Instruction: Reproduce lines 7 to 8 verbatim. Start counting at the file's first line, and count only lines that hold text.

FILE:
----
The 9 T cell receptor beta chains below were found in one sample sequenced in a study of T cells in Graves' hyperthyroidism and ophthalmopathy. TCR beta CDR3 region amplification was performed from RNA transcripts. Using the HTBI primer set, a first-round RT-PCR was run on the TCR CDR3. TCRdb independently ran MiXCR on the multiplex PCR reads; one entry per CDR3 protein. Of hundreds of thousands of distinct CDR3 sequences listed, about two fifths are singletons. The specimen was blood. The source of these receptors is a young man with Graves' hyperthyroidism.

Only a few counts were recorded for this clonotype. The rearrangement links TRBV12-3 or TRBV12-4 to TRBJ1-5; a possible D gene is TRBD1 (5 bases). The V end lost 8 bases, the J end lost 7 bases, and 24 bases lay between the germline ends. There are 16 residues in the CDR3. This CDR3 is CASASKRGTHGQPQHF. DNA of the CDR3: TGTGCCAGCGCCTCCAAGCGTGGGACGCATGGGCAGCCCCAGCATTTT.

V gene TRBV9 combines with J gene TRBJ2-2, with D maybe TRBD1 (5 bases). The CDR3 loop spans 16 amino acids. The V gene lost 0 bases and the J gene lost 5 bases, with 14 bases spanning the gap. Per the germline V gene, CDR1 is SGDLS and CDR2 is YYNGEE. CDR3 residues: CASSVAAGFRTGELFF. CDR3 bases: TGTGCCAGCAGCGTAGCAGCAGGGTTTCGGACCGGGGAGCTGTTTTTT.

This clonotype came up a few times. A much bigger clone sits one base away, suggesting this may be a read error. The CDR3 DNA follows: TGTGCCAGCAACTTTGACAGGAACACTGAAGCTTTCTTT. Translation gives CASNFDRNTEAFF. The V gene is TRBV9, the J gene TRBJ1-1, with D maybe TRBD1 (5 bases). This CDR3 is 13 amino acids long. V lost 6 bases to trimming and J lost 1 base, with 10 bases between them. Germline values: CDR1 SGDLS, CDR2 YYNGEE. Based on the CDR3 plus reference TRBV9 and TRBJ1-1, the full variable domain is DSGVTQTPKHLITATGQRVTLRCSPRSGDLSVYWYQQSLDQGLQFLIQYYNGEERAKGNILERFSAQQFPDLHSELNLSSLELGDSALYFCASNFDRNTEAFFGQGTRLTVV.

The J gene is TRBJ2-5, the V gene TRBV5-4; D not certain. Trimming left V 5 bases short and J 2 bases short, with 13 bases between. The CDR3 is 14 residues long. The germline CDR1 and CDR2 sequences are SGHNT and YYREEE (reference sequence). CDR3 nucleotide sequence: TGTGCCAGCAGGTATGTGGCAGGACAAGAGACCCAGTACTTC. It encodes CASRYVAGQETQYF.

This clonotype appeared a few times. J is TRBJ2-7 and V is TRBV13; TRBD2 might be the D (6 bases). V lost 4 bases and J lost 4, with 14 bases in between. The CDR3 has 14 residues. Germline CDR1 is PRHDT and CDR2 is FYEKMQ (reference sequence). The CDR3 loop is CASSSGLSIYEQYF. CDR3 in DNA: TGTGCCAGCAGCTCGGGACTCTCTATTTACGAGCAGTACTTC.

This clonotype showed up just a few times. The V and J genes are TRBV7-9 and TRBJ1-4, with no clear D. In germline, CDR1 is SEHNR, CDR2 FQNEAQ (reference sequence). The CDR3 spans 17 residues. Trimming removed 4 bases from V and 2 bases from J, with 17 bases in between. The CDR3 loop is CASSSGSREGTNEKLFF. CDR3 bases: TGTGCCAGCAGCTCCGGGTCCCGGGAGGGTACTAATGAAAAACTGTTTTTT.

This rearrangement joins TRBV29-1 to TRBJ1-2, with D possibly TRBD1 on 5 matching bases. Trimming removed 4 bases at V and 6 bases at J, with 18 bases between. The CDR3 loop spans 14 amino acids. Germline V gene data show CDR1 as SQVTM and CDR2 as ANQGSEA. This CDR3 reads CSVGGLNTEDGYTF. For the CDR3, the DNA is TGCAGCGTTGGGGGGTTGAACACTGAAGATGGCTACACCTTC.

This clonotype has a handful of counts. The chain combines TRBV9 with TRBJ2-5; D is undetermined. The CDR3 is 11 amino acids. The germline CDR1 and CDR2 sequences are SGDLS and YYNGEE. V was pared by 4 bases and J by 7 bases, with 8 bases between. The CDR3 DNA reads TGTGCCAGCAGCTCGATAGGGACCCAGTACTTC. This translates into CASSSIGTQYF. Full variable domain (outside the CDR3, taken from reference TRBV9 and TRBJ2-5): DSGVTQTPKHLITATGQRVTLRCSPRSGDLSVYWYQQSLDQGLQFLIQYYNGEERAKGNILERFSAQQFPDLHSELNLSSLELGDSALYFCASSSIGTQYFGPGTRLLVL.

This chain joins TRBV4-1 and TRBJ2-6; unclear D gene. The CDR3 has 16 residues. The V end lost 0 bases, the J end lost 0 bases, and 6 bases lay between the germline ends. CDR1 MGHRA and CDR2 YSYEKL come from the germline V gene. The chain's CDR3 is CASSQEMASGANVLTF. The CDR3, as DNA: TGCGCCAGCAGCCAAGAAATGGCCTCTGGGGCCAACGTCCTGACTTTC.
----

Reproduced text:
This clonotype showed up just a few times. The V and J genes are TRBV7-9 and TRBJ1-4, with no clear D. In germline, CDR1 is SEHNR, CDR2 FQNEAQ (reference sequence). The CDR3 spans 17 residues. Trimming removed 4 bases from V and 2 bases from J, with 17 bases in between. The CDR3 loop is CASSSGSREGTNEKLFF. CDR3 bases: TGTGCCAGCAGCTCCGGGTCCCGGGAGGGTACTAATGAAAAACTGTTTTTT.

This rearrangement joins TRBV29-1 to TRBJ1-2, with D possibly TRBD1 on 5 matching bases. Trimming removed 4 bases at V and 6 bases at J, with 18 bases between. The CDR3 loop spans 14 amino acids. Germline V gene data show CDR1 as SQVTM and CDR2 as ANQGSEA. This CDR3 reads CSVGGLNTEDGYTF. For the CDR3, the DNA is TGCAGCGTTGGGGGGTTGAACACTGAAGATGGCTACACCTTC.